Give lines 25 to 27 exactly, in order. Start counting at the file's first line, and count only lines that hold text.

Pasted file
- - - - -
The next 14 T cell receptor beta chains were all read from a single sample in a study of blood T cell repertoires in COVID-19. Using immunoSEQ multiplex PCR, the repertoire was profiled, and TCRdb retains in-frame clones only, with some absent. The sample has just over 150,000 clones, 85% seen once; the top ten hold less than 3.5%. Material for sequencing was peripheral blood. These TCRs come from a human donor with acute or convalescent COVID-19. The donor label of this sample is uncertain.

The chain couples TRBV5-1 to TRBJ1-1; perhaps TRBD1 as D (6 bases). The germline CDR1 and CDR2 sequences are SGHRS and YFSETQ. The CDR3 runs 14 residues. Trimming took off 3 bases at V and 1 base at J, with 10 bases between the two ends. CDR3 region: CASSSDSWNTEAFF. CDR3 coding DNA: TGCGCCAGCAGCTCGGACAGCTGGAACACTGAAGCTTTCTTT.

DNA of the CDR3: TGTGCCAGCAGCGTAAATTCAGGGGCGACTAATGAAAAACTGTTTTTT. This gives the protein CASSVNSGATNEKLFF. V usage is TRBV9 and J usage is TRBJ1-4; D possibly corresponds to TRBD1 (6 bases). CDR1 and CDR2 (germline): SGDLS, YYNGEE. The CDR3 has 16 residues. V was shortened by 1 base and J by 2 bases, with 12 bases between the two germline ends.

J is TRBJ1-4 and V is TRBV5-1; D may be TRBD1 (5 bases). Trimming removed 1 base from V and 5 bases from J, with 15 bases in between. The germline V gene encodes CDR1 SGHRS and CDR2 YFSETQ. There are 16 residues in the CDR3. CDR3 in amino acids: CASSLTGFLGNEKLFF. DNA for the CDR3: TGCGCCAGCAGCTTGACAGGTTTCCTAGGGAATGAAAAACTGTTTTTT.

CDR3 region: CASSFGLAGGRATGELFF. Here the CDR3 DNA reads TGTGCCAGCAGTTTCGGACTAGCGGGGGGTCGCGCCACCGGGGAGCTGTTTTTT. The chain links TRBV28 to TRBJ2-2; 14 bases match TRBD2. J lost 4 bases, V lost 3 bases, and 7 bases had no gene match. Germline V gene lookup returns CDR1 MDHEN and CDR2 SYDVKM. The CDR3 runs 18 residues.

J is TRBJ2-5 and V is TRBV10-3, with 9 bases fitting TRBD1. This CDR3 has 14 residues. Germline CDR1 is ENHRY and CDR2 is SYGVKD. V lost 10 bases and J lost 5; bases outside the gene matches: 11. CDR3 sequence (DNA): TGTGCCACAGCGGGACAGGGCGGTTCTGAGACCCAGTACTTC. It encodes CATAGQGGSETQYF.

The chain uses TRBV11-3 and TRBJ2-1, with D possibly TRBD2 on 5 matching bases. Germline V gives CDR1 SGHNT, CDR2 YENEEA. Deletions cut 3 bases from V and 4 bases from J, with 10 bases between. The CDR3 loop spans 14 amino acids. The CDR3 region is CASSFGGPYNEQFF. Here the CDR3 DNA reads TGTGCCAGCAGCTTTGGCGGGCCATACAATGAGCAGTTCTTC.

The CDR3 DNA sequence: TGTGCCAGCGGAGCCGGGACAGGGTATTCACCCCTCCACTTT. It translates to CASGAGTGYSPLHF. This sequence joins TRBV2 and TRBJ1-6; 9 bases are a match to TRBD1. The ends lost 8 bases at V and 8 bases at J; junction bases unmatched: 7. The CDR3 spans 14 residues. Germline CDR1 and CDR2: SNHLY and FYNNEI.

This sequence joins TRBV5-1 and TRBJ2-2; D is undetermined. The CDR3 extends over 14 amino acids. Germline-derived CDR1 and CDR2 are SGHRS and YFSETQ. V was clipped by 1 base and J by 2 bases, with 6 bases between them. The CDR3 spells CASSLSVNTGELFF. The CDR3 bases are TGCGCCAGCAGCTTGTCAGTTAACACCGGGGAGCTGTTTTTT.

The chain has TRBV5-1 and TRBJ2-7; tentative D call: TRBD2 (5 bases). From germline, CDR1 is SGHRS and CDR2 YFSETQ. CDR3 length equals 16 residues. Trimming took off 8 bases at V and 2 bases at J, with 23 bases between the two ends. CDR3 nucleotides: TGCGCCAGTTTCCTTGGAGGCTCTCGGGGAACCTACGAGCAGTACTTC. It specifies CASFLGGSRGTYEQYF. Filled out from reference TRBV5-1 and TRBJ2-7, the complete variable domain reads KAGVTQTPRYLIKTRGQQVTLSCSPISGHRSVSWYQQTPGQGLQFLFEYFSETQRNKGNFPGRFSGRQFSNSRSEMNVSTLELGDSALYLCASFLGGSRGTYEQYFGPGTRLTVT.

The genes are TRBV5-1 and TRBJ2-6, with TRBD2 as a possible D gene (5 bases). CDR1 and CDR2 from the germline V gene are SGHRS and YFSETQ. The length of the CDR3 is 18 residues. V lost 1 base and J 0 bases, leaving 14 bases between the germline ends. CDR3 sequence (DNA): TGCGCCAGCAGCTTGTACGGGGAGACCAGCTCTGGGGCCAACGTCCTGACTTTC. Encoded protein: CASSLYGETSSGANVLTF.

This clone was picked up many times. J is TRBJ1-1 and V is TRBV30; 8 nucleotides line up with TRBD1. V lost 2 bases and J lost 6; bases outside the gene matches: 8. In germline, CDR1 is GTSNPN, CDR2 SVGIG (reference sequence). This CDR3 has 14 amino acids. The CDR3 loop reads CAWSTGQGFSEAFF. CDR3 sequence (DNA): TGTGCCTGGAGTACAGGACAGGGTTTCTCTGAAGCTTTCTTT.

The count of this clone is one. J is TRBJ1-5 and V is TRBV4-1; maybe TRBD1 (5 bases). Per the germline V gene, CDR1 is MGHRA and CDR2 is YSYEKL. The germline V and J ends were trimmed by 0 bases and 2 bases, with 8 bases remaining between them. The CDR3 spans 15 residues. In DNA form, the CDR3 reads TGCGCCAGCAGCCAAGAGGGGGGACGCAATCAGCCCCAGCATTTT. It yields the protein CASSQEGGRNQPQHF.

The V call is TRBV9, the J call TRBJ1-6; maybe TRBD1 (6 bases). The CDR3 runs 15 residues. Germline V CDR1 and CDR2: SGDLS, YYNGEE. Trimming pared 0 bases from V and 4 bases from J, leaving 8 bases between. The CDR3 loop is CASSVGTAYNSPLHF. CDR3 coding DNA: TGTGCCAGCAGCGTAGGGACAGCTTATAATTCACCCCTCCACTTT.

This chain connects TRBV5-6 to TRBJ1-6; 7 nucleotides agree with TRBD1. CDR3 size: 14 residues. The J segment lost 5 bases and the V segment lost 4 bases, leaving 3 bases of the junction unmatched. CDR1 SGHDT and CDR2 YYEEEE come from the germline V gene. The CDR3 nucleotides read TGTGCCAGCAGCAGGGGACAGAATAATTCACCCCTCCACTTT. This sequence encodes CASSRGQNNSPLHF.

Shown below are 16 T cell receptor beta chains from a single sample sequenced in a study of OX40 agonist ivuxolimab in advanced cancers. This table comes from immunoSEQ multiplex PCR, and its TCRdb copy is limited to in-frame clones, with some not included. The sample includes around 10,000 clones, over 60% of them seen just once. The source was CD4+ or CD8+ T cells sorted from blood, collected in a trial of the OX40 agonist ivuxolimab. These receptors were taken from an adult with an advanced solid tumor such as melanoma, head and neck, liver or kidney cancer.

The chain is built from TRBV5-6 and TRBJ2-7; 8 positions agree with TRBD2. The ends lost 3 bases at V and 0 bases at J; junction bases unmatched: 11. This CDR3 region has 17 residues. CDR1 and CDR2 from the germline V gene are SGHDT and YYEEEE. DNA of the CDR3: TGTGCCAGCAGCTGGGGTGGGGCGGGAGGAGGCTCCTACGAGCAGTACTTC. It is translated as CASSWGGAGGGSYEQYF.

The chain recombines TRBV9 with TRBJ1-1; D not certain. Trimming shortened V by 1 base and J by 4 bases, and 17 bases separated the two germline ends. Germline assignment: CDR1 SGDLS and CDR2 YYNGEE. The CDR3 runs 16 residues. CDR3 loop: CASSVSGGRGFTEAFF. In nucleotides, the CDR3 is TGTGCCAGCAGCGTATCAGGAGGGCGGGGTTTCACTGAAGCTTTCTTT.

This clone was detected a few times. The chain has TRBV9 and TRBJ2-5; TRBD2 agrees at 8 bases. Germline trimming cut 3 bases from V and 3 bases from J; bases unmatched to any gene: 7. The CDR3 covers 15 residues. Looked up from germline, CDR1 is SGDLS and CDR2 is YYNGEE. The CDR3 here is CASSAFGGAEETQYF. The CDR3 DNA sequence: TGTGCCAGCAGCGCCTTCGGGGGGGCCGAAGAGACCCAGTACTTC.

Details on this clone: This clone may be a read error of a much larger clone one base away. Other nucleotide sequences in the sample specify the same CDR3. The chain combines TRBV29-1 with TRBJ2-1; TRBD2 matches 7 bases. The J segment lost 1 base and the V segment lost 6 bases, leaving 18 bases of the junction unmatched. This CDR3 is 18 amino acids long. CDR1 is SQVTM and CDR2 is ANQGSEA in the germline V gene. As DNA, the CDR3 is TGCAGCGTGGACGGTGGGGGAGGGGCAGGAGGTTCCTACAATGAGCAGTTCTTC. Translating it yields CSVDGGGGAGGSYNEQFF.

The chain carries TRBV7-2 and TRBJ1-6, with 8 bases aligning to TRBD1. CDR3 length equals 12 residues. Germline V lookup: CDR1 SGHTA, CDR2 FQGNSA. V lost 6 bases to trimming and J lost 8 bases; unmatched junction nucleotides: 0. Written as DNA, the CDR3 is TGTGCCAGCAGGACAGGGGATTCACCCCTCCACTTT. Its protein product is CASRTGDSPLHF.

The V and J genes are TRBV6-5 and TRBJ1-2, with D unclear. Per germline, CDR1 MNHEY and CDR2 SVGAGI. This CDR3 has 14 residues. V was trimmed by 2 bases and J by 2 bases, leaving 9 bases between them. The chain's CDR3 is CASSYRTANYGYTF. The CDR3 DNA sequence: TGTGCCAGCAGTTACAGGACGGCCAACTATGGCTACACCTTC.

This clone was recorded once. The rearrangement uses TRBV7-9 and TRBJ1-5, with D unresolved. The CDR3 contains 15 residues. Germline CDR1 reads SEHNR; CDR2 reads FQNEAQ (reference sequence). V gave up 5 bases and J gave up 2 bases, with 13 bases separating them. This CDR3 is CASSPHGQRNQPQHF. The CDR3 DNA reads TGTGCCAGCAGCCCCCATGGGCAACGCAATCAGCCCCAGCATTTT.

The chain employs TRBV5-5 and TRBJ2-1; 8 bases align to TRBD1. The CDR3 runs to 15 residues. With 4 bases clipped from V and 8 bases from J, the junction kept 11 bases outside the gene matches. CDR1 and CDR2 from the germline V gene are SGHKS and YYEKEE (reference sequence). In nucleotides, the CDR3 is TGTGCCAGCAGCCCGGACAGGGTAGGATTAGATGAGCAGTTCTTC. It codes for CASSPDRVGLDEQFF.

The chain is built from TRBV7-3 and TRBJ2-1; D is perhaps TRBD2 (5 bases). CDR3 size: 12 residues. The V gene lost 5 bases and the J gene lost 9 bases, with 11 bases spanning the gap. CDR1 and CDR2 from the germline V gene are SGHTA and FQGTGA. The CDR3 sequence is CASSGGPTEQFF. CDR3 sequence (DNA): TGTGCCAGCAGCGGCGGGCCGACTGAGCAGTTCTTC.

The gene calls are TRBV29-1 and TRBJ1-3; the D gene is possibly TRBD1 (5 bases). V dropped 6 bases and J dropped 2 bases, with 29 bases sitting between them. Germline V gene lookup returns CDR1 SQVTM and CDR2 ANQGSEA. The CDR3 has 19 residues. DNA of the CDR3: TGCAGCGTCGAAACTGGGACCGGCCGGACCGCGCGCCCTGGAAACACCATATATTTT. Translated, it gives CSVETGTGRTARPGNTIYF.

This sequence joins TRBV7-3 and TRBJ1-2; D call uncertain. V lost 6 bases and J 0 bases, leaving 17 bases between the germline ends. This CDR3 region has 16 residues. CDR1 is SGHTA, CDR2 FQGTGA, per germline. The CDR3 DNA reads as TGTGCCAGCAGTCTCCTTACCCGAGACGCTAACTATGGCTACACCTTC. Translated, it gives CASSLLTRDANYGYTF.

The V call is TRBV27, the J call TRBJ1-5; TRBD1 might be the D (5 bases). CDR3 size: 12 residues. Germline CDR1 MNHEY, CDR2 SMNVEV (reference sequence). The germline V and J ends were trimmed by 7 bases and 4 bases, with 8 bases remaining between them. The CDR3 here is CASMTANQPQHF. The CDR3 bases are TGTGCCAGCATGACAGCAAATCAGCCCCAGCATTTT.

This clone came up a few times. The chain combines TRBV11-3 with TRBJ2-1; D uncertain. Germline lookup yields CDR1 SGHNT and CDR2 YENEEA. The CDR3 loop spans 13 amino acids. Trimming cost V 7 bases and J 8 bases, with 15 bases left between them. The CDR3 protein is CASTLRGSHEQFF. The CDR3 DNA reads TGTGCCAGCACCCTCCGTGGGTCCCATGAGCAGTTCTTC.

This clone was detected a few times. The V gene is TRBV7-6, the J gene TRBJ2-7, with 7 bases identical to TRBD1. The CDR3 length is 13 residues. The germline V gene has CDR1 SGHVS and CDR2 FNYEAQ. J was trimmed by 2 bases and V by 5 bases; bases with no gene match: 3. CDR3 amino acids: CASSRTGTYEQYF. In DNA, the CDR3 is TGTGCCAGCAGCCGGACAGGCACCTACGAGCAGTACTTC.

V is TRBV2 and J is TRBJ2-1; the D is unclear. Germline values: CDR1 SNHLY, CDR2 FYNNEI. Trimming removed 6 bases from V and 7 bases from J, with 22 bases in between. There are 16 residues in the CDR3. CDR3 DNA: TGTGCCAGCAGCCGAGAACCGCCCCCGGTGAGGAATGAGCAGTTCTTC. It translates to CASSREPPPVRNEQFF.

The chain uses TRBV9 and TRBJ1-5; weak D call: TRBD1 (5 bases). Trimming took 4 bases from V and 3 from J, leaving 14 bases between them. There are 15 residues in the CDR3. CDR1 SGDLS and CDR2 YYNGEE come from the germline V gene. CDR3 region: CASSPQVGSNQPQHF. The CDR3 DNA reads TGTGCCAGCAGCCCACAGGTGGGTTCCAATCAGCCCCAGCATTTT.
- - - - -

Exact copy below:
The chain is built from TRBV7-3 and TRBJ2-1; D is perhaps TRBD2 (5 bases). CDR3 size: 12 residues. The V gene lost 5 bases and the J gene lost 9 bases, with 11 bases spanning the gap. CDR1 and CDR2 from the germline V gene are SGHTA and FQGTGA. The CDR3 sequence is CASSGGPTEQFF. CDR3 sequence (DNA): TGTGCCAGCAGCGGCGGGCCGACTGAGCAGTTCTTC.

The gene calls are TRBV29-1 and TRBJ1-3; the D gene is possibly TRBD1 (5 bases). V dropped 6 bases and J dropped 2 bases, with 29 bases sitting between them. Germline V gene lookup returns CDR1 SQVTM and CDR2 ANQGSEA. The CDR3 has 19 residues. DNA of the CDR3: TGCAGCGTCGAAACTGGGACCGGCCGGACCGCGCGCCCTGGAAACACCATATATTTT. Translated, it gives CSVETGTGRTARPGNTIYF.

This sequence joins TRBV7-3 and TRBJ1-2; D call uncertain. V lost 6 bases and J 0 bases, leaving 17 bases between the germline ends. This CDR3 region has 16 residues. CDR1 is SGHTA, CDR2 FQGTGA, per germline. The CDR3 DNA reads as TGTGCCAGCAGTCTCCTTACCCGAGACGCTAACTATGGCTACACCTTC. Translated, it gives CASSLLTRDANYGYTF.